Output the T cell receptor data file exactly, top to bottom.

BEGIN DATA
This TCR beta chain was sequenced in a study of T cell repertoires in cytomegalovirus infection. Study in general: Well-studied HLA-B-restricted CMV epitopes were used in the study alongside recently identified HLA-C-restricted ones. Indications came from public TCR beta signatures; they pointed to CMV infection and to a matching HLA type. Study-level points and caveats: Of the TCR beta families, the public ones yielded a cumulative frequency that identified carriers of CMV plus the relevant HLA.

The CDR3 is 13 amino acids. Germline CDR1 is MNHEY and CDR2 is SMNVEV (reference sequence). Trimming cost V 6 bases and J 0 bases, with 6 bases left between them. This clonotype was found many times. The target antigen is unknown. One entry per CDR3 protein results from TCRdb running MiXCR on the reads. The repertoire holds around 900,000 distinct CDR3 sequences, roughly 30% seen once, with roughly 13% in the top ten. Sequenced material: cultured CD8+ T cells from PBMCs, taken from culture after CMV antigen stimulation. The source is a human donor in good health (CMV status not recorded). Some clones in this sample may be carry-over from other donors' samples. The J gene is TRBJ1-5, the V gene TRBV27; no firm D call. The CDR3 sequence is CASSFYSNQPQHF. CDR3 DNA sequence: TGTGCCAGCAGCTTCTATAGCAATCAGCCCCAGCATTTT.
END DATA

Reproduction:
This TCR beta chain was sequenced in a study of T cell repertoires in cytomegalovirus infection. Study in general: Well-studied HLA-B-restricted CMV epitopes were used in the study alongside recently identified HLA-C-restricted ones. Indications came from public TCR beta signatures; they pointed to CMV infection and to a matching HLA type. Study-level points and caveats: Of the TCR beta families, the public ones yielded a cumulative frequency that identified carriers of CMV plus the relevant HLA.

The CDR3 is 13 amino acids. Germline CDR1 is MNHEY and CDR2 is SMNVEV (reference sequence). Trimming cost V 6 bases and J 0 bases, with 6 bases left between them. This clonotype was found many times. The target antigen is unknown. One entry per CDR3 protein results from TCRdb running MiXCR on the reads. The repertoire holds around 900,000 distinct CDR3 sequences, roughly 30% seen once, with roughly 13% in the top ten. Sequenced material: cultured CD8+ T cells from PBMCs, taken from culture after CMV antigen stimulation. The source is a human donor in good health (CMV status not recorded). Some clones in this sample may be carry-over from other donors' samples. The J gene is TRBJ1-5, the V gene TRBV27; no firm D call. The CDR3 sequence is CASSFYSNQPQHF. CDR3 DNA sequence: TGTGCCAGCAGCTTCTATAGCAATCAGCCCCAGCATTTT.